Hallmark Apologizes After Pulling Ads Featuring Brides Kissing


Hallmark apologized on Sunday after facing days of backlash for pulling four television ads that featured brides kissing each other.

In a statement, Mike Perry, the president and chief executive of Hallmark Cards, said the team at Hallmark Channel’s parent company, Crown Media Family Networks, had “been agonizing over this decision as we’ve seen the hurt it has unintentionally caused” and that “they believe this was the wrong decision.”

“Our mission is rooted in helping all people connect, celebrate traditions and be inspired to capture meaningful moments in their lives,” he said. “Anything that detracts from this purpose is not who we are. We are truly sorry for the hurt and disappointment this has caused.”

Hallmark said in the statement that it would work with GLAAD, a national L.G.B.T.Q. media advocacy organization, “to better represent the L.G.B.T.Q. community across our portfolio of brands,” and that it planned on contacting Zola to “re-establish our partnership and reinstate the commercials.”

Zola, a wedding website service, had a series of six commercials for the Hallmark Channel. First appearing on TV on Dec. 2, most of the ads feature a same-sex female couple along with heterosexual couples. One of the six ads focuses on only the lesbian couple. The channel pulled four of the ads after a targeted campaign by a conservative group.

“We were deeply troubled when Hallmark rejected our commercials for featuring a lesbian couple celebrating their marriage, and are relieved to see that decision was reversed,” Mike Chi, the chief marketing officer of Zola, said on Sunday night. “We are humbled by everyone who showed support not only for Zola, but for all the L.G.B.T.Q. couples and families who express their love on their wedding day, and every day.”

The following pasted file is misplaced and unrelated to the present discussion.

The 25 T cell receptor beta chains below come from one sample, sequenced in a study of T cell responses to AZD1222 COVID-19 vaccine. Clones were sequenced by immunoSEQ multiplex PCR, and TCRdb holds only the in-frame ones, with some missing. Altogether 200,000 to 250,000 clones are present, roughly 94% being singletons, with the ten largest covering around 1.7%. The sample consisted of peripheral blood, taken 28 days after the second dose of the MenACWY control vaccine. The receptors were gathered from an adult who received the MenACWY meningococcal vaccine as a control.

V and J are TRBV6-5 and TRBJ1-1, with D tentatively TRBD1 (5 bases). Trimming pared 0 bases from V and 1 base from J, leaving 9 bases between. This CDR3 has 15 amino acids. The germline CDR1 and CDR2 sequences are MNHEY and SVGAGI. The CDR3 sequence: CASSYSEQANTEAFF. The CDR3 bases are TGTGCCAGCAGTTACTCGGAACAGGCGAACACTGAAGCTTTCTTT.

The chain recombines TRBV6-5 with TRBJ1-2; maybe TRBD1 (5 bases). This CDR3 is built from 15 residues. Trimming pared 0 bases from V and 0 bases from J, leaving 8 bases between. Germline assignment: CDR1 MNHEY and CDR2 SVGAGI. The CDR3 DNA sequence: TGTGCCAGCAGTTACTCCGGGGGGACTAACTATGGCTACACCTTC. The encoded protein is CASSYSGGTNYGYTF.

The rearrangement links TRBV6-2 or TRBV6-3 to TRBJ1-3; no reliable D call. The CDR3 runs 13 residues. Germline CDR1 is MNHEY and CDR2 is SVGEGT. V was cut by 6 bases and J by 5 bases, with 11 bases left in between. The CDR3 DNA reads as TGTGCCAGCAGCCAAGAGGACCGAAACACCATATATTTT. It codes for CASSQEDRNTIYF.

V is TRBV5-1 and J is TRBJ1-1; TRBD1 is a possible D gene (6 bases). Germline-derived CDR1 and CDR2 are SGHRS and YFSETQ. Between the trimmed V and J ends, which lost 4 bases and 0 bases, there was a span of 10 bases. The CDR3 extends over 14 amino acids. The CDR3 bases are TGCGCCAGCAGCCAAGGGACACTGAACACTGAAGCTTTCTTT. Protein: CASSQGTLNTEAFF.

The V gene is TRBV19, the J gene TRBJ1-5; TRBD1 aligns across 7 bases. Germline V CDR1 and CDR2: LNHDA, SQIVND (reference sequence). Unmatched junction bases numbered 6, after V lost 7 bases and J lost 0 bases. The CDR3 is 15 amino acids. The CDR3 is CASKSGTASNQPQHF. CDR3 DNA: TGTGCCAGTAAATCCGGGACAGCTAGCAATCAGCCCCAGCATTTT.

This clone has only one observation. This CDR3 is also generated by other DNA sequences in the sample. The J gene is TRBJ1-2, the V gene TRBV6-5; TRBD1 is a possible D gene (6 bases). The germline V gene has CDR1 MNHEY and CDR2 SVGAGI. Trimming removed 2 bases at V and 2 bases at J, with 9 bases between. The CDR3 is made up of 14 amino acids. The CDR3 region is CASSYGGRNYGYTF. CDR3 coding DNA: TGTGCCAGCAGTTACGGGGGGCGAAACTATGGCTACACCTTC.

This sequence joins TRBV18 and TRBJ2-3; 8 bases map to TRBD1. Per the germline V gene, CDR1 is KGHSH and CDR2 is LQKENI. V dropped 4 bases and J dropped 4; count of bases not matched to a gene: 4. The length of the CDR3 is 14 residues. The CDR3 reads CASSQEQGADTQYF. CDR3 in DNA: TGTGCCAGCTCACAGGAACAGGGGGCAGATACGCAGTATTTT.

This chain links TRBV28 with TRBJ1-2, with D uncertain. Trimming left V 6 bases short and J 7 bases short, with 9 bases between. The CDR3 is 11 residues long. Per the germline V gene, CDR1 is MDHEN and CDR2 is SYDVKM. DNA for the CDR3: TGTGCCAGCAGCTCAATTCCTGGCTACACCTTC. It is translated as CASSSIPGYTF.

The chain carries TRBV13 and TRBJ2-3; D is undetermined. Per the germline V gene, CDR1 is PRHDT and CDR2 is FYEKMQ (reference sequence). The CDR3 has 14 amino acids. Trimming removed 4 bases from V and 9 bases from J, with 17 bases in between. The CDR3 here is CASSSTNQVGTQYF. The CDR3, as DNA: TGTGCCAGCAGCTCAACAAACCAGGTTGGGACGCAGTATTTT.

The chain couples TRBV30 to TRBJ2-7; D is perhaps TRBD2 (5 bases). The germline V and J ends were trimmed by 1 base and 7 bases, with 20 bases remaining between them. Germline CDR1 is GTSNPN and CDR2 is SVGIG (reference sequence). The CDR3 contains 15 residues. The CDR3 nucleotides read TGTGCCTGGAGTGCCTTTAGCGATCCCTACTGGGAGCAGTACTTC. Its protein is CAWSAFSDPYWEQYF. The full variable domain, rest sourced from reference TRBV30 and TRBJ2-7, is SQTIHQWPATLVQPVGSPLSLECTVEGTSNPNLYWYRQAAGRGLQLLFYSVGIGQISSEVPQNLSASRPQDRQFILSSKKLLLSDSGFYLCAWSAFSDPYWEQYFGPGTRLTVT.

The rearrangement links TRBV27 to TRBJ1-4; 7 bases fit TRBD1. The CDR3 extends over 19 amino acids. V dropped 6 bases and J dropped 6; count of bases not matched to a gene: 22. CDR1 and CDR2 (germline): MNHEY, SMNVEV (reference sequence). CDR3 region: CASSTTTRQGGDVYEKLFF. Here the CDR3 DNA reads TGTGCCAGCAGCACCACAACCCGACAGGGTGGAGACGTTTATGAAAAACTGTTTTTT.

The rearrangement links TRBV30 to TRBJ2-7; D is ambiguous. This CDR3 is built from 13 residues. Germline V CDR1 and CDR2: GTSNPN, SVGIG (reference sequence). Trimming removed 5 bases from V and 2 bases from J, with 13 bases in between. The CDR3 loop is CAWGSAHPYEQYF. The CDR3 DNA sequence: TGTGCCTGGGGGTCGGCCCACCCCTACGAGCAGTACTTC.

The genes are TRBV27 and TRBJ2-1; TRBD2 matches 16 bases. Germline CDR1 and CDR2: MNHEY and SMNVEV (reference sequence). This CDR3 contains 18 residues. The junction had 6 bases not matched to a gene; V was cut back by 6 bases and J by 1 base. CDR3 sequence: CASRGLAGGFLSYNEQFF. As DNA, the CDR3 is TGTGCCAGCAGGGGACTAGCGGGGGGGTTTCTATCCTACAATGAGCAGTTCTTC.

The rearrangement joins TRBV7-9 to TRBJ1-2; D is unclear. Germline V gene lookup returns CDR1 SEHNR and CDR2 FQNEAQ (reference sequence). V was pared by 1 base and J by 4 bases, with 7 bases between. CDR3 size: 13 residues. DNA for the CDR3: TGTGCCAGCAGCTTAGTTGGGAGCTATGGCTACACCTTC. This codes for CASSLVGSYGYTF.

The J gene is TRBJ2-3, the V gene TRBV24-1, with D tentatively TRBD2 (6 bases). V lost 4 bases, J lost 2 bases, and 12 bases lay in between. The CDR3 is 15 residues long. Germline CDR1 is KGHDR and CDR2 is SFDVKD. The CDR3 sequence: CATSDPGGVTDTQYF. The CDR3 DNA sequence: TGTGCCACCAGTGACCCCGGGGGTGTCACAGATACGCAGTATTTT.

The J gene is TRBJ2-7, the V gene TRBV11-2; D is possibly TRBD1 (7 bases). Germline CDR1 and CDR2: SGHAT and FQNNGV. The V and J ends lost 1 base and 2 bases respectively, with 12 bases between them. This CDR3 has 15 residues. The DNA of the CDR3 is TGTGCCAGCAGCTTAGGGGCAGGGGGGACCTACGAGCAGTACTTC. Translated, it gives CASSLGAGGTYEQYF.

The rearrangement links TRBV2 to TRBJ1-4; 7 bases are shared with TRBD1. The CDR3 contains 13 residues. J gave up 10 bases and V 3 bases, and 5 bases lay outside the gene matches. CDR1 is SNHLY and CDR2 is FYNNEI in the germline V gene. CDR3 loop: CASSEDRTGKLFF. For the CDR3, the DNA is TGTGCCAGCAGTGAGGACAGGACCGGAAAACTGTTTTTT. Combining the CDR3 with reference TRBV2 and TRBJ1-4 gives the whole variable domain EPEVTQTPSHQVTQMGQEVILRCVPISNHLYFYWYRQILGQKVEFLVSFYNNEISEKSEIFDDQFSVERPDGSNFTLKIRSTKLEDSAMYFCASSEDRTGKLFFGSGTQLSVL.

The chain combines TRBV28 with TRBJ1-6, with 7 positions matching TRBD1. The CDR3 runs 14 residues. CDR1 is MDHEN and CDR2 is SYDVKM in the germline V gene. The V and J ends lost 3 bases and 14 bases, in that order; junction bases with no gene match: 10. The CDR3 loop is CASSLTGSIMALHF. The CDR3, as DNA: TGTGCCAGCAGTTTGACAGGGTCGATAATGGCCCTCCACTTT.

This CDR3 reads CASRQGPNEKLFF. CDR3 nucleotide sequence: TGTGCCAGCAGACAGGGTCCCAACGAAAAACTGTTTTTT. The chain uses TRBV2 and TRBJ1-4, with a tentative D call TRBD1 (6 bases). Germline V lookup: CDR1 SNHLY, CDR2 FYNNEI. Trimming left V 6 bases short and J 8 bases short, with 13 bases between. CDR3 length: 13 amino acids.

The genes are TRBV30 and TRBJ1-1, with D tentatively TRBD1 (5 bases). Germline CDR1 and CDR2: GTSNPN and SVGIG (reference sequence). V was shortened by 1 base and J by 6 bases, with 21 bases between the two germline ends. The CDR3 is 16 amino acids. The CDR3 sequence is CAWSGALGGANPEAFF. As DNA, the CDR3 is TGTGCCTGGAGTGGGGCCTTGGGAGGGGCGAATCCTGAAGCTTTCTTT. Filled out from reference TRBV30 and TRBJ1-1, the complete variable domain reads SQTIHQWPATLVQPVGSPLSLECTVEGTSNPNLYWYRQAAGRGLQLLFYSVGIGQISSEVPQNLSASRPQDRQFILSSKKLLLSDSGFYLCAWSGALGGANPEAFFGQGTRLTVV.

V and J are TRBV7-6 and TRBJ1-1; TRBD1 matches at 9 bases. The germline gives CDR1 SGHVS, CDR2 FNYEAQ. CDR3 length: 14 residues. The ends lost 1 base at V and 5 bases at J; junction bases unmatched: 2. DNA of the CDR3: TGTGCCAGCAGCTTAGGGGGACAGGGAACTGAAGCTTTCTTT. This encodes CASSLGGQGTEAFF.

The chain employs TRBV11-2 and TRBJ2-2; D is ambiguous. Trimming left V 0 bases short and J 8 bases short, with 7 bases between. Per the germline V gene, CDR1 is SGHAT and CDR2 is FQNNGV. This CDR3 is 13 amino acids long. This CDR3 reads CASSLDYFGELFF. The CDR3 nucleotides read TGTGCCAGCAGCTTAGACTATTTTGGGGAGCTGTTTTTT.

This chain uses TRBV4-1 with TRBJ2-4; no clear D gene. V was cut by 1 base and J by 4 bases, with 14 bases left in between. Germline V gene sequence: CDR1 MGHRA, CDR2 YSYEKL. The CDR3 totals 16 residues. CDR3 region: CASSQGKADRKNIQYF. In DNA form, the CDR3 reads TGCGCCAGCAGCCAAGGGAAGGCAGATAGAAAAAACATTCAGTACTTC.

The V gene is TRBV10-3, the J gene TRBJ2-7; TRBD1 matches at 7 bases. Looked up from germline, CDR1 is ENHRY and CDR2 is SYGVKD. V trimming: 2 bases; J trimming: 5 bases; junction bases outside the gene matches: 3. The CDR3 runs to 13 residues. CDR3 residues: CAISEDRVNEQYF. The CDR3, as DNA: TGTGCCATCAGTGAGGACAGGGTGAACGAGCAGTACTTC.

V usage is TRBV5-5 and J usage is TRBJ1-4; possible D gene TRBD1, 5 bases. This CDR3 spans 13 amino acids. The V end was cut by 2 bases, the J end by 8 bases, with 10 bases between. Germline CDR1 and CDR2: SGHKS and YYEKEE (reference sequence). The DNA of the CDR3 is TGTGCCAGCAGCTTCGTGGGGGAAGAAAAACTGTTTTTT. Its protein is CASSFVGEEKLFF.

Sarah Kate Ellis, the president and chief executive of GLAAD, said: “The Hallmark Channel’s decision to correct its mistake sends an important message to L.G.B.T.Q. people and represents a major loss for fringe organizations, like One Million Moms, whose sole purpose is to hurt families like mine. L.G.B.T.Q. people are, and will continue to be, a part of advertisements and family programming, and that will never change.”

Hallmark said it “is, and always has been, committed to diversity and inclusion — both in our workplace as well as the products and experiences we create,” and noted that the company had L.G.B.T.Q. greeting cards and had featured L.G.B.T.Q. couples in commercials.

“We have been a progressive pioneer on television for decades — telling wide ranging stories that elevate the human spirit,” the company said.

The Zola ads drew the ire of One Million Moms, a division of the conservative American Family Association that defines its mission as the “fight against indecency.” The group had published a petition asking the channel to “please reconsider airing commercials with same-sex couples.”

Hallmark pulled the commercials on Thursday. Soon thereafter, the online backlash began.

By Sunday, the hashtags #boycotthallmark and #BoycottHallmarkChannel were trending on Twitter, with thousands of posts mostly from users identifying themselves as L.G.B.T.Q. families, allies and Hallmark viewers.


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